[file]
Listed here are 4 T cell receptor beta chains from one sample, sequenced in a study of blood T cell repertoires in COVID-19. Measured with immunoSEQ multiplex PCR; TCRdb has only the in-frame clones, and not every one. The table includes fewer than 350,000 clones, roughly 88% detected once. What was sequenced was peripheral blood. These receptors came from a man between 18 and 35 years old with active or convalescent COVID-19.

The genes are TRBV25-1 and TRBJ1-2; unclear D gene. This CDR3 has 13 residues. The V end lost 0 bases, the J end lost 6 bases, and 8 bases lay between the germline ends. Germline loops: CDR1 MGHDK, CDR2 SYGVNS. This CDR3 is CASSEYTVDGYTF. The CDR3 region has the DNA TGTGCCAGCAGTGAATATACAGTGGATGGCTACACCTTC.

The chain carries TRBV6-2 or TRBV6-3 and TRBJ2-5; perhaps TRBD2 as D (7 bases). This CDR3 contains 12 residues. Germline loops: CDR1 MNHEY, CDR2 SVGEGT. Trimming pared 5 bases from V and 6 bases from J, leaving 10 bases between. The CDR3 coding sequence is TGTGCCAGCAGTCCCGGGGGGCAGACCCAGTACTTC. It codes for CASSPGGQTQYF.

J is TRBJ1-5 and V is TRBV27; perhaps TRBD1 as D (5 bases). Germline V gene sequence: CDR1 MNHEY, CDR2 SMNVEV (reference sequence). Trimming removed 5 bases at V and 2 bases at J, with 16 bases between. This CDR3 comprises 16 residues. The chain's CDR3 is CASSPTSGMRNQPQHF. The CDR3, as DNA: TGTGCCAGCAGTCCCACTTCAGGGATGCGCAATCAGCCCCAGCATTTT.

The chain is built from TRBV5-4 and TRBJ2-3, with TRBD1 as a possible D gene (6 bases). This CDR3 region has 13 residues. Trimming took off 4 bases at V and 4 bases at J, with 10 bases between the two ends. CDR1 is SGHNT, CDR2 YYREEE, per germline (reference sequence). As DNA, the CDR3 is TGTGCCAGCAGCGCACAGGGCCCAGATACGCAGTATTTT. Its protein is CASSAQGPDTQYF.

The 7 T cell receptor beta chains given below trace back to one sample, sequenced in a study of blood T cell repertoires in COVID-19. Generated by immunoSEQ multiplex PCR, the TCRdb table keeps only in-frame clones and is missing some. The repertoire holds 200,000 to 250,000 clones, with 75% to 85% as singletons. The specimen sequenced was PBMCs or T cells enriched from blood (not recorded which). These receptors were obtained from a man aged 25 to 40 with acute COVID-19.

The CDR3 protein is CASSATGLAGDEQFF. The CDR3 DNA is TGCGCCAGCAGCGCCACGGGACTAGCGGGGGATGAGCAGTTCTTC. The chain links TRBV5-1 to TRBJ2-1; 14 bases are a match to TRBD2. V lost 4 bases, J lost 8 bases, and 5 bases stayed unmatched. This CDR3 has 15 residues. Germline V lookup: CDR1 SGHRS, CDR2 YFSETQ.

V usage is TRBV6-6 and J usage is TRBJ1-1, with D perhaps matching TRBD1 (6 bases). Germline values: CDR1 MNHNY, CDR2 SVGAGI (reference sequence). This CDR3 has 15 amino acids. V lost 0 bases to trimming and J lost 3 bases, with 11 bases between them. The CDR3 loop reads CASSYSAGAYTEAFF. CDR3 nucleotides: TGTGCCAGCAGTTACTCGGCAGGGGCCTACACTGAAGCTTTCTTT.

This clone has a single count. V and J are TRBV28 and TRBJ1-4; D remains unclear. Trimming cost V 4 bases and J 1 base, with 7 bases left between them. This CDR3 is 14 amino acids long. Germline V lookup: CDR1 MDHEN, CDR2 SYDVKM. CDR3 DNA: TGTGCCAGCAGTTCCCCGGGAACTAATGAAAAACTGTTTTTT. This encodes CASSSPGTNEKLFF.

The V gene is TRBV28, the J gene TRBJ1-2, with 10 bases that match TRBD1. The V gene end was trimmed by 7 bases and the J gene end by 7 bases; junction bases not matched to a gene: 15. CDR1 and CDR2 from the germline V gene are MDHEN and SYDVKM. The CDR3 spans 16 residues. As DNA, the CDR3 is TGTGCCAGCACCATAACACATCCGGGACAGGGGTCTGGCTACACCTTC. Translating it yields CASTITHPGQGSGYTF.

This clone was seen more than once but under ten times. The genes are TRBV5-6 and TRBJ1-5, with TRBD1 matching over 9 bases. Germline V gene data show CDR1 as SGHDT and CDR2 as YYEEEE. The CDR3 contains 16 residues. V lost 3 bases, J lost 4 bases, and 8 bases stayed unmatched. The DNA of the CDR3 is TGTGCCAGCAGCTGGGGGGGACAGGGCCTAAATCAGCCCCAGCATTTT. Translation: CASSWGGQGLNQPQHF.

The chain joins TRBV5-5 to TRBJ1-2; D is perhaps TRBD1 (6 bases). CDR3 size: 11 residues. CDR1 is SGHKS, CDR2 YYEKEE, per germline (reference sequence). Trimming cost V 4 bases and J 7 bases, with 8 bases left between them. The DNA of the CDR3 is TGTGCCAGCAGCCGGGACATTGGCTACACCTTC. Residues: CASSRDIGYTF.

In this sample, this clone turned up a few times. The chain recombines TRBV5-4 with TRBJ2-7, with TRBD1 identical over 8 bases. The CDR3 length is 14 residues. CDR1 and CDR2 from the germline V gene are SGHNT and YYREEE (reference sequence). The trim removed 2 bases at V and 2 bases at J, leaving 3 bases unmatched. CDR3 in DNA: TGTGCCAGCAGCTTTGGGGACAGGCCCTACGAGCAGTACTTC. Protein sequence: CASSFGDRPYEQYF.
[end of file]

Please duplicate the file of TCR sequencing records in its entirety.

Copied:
Listed here are 4 T cell receptor beta chains from one sample, sequenced in a study of blood T cell repertoires in COVID-19. Measured with immunoSEQ multiplex PCR; TCRdb has only the in-frame clones, and not every one. The table includes fewer than 350,000 clones, roughly 88% detected once. What was sequenced was peripheral blood. These receptors came from a man between 18 and 35 years old with active or convalescent COVID-19.

The genes are TRBV25-1 and TRBJ1-2; unclear D gene. This CDR3 has 13 residues. The V end lost 0 bases, the J end lost 6 bases, and 8 bases lay between the germline ends. Germline loops: CDR1 MGHDK, CDR2 SYGVNS. This CDR3 is CASSEYTVDGYTF. The CDR3 region has the DNA TGTGCCAGCAGTGAATATACAGTGGATGGCTACACCTTC.

The chain carries TRBV6-2 or TRBV6-3 and TRBJ2-5; perhaps TRBD2 as D (7 bases). This CDR3 contains 12 residues. Germline loops: CDR1 MNHEY, CDR2 SVGEGT. Trimming pared 5 bases from V and 6 bases from J, leaving 10 bases between. The CDR3 coding sequence is TGTGCCAGCAGTCCCGGGGGGCAGACCCAGTACTTC. It codes for CASSPGGQTQYF.

J is TRBJ1-5 and V is TRBV27; perhaps TRBD1 as D (5 bases). Germline V gene sequence: CDR1 MNHEY, CDR2 SMNVEV (reference sequence). Trimming removed 5 bases at V and 2 bases at J, with 16 bases between. This CDR3 comprises 16 residues. The chain's CDR3 is CASSPTSGMRNQPQHF. The CDR3, as DNA: TGTGCCAGCAGTCCCACTTCAGGGATGCGCAATCAGCCCCAGCATTTT.

The chain is built from TRBV5-4 and TRBJ2-3, with TRBD1 as a possible D gene (6 bases). This CDR3 region has 13 residues. Trimming took off 4 bases at V and 4 bases at J, with 10 bases between the two ends. CDR1 is SGHNT, CDR2 YYREEE, per germline (reference sequence). As DNA, the CDR3 is TGTGCCAGCAGCGCACAGGGCCCAGATACGCAGTATTTT. Its protein is CASSAQGPDTQYF.

The 7 T cell receptor beta chains given below trace back to one sample, sequenced in a study of blood T cell repertoires in COVID-19. Generated by immunoSEQ multiplex PCR, the TCRdb table keeps only in-frame clones and is missing some. The repertoire holds 200,000 to 250,000 clones, with 75% to 85% as singletons. The specimen sequenced was PBMCs or T cells enriched from blood (not recorded which). These receptors were obtained from a man aged 25 to 40 with acute COVID-19.

The CDR3 protein is CASSATGLAGDEQFF. The CDR3 DNA is TGCGCCAGCAGCGCCACGGGACTAGCGGGGGATGAGCAGTTCTTC. The chain links TRBV5-1 to TRBJ2-1; 14 bases are a match to TRBD2. V lost 4 bases, J lost 8 bases, and 5 bases stayed unmatched. This CDR3 has 15 residues. Germline V lookup: CDR1 SGHRS, CDR2 YFSETQ.

V usage is TRBV6-6 and J usage is TRBJ1-1, with D perhaps matching TRBD1 (6 bases). Germline values: CDR1 MNHNY, CDR2 SVGAGI (reference sequence). This CDR3 has 15 amino acids. V lost 0 bases to trimming and J lost 3 bases, with 11 bases between them. The CDR3 loop reads CASSYSAGAYTEAFF. CDR3 nucleotides: TGTGCCAGCAGTTACTCGGCAGGGGCCTACACTGAAGCTTTCTTT.

This clone has a single count. V and J are TRBV28 and TRBJ1-4; D remains unclear. Trimming cost V 4 bases and J 1 base, with 7 bases left between them. This CDR3 is 14 amino acids long. Germline V lookup: CDR1 MDHEN, CDR2 SYDVKM. CDR3 DNA: TGTGCCAGCAGTTCCCCGGGAACTAATGAAAAACTGTTTTTT. This encodes CASSSPGTNEKLFF.

The V gene is TRBV28, the J gene TRBJ1-2, with 10 bases that match TRBD1. The V gene end was trimmed by 7 bases and the J gene end by 7 bases; junction bases not matched to a gene: 15. CDR1 and CDR2 from the germline V gene are MDHEN and SYDVKM. The CDR3 spans 16 residues. As DNA, the CDR3 is TGTGCCAGCACCATAACACATCCGGGACAGGGGTCTGGCTACACCTTC. Translating it yields CASTITHPGQGSGYTF.

This clone was seen more than once but under ten times. The genes are TRBV5-6 and TRBJ1-5, with TRBD1 matching over 9 bases. Germline V gene data show CDR1 as SGHDT and CDR2 as YYEEEE. The CDR3 contains 16 residues. V lost 3 bases, J lost 4 bases, and 8 bases stayed unmatched. The DNA of the CDR3 is TGTGCCAGCAGCTGGGGGGGACAGGGCCTAAATCAGCCCCAGCATTTT. Translation: CASSWGGQGLNQPQHF.

The chain joins TRBV5-5 to TRBJ1-2; D is perhaps TRBD1 (6 bases). CDR3 size: 11 residues. CDR1 is SGHKS, CDR2 YYEKEE, per germline (reference sequence). Trimming cost V 4 bases and J 7 bases, with 8 bases left between them. The DNA of the CDR3 is TGTGCCAGCAGCCGGGACATTGGCTACACCTTC. Residues: CASSRDIGYTF.

In this sample, this clone turned up a few times. The chain recombines TRBV5-4 with TRBJ2-7, with TRBD1 identical over 8 bases. The CDR3 length is 14 residues. CDR1 and CDR2 from the germline V gene are SGHNT and YYREEE (reference sequence). The trim removed 2 bases at V and 2 bases at J, leaving 3 bases unmatched. CDR3 in DNA: TGTGCCAGCAGCTTTGGGGACAGGCCCTACGAGCAGTACTTC. Protein sequence: CASSFGDRPYEQYF.